TN Holdings (now Lifestyle Holdings) founder and CEO Tawanda Nyambirai was reportedly paid a staggering US$39,9 million by the country’s leading telecoms giant Econet Wireless in September last year for securing its licence renewal and facilitating debt recovery from TelOne, the Zimbabwe Independent has learnt.
According to informed sources, the payment to Nyambirai by the diversified telecoms group raised eyebrows as there were reportedly a number of discrepancies in the transaction procedure, which include Econet’s alleged failure to capitalise the consultancy fee onto the licence fee as required by accounting rules.
Sources said the other irregularity was that Nyambirai used the money he received from Econet to pay its subsidiary, Steward Bank (formerly TN Bank) US$26 million to reduce his debt with the financial institution in a case which has been likened to “Peter paying Paul so that Paul can repay Peter — literally”.
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There was also concern as to why the funds from licence renewal and debt recovery consultancy were paid through TN Harlequin which specialised in furniture manufacture and retail, not consultancy.
Sources also questioned why the funds were used to clear debts for other third parties as well. They also said the Reserve Bank of Zimbabwe was supposed to have been suspicious of the transaction as it had a material impact on Stewart Bank’s financial position.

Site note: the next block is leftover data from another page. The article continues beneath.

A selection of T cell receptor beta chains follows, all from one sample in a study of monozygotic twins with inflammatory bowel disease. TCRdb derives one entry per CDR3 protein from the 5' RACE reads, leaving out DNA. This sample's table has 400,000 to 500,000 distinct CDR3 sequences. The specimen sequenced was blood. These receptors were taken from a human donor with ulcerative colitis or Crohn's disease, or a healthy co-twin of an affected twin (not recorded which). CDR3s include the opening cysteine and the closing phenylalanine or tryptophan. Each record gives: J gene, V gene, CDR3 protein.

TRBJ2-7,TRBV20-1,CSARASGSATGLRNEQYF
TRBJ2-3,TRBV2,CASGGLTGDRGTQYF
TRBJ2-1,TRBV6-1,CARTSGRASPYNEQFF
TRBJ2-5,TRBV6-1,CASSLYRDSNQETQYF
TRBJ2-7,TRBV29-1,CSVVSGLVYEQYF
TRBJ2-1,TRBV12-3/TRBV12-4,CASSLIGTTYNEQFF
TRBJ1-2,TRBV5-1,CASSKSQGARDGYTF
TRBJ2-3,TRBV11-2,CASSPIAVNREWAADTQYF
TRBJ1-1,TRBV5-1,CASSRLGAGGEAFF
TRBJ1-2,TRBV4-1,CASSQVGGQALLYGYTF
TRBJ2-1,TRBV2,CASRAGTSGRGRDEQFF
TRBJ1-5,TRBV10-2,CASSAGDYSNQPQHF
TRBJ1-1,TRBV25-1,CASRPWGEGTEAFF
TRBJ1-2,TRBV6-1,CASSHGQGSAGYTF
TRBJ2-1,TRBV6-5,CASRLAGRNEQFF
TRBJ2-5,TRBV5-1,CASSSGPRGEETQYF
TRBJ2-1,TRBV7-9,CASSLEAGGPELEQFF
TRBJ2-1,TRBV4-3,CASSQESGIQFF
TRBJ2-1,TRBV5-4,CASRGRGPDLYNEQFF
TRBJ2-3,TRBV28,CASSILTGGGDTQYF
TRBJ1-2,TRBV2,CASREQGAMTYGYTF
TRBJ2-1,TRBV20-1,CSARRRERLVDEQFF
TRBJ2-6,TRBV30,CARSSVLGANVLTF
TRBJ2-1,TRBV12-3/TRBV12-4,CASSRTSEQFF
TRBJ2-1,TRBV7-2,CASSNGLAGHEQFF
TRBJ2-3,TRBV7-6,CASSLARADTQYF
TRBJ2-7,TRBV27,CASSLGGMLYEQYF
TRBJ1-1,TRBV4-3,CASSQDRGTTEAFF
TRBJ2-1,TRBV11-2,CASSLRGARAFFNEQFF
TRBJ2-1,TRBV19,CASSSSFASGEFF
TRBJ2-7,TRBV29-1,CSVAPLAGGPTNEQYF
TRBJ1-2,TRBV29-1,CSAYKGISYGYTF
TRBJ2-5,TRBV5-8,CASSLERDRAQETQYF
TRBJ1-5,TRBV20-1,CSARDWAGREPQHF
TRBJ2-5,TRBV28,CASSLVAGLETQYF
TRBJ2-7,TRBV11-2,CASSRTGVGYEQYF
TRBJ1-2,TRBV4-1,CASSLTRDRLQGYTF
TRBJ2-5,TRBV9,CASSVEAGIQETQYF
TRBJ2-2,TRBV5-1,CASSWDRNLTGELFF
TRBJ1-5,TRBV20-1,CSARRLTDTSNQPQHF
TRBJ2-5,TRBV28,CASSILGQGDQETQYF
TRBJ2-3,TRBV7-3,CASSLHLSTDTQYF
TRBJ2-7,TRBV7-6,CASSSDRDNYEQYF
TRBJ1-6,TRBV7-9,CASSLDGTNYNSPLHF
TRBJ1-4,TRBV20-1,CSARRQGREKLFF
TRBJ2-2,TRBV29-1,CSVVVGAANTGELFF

The sources further said it was curious why the funds did not appear in TN Harlequin accounts where they were paid and consolidated into Lifestyle Holdings books, something which raises tax issues.
The Zimbabwe Independent recently reported on Nyambirai’s facilitation of a US$30 million loan facility to government last year. Econet confirmed the involvement of its former chairman as a consultant, saying it was an arrangement whereby government took over and settled interconnection debt owed by NetOne and TelOne.
Asked on Wednesday to respond on Nyambirai’s US$39,9 million payment, Econet ducked the issue claiming it was sub judice and that the story was based on “stolen, private and confidential information” in a bid to entangle the Independent in its current dispute with Reuters-affiliated news agency, The Source, even if the paper has nothing to do with it.
The business news agency was raided last month by the Deputy Sheriff’s department following a High Court order granted to Econet and Steward Bank to have the online publication delete or expunge the stories it had published on its site.
The raid – widely condemned by the media and other stakeholders – related to two published stories in which Econet reportedly extended a US$30 million loan to the government and the other concerning flamboyant local tycoon Philip Chiyangwa’s Pinnacle Property Holdings paying a US$2,1 million debt — under-secured by US$720 000 collateral — he owed to Steward Bank using land.
Econet went to court seeking an order to seize computers and search for the documents they claimed The Source stole. The order was granted. The case is still running in the courts.
However, the information obtained by the Independent – just like on the earlier published story about the loan to which Econet responded to professionally – was gleaned from informed sources in the market, not the said stolen documents.
The enquiries sent to Econet corporate communications manager, Rangarirai Mberi, on Wednesday were as follows:
As per our telephone conversation, could you please help me with my enquiries;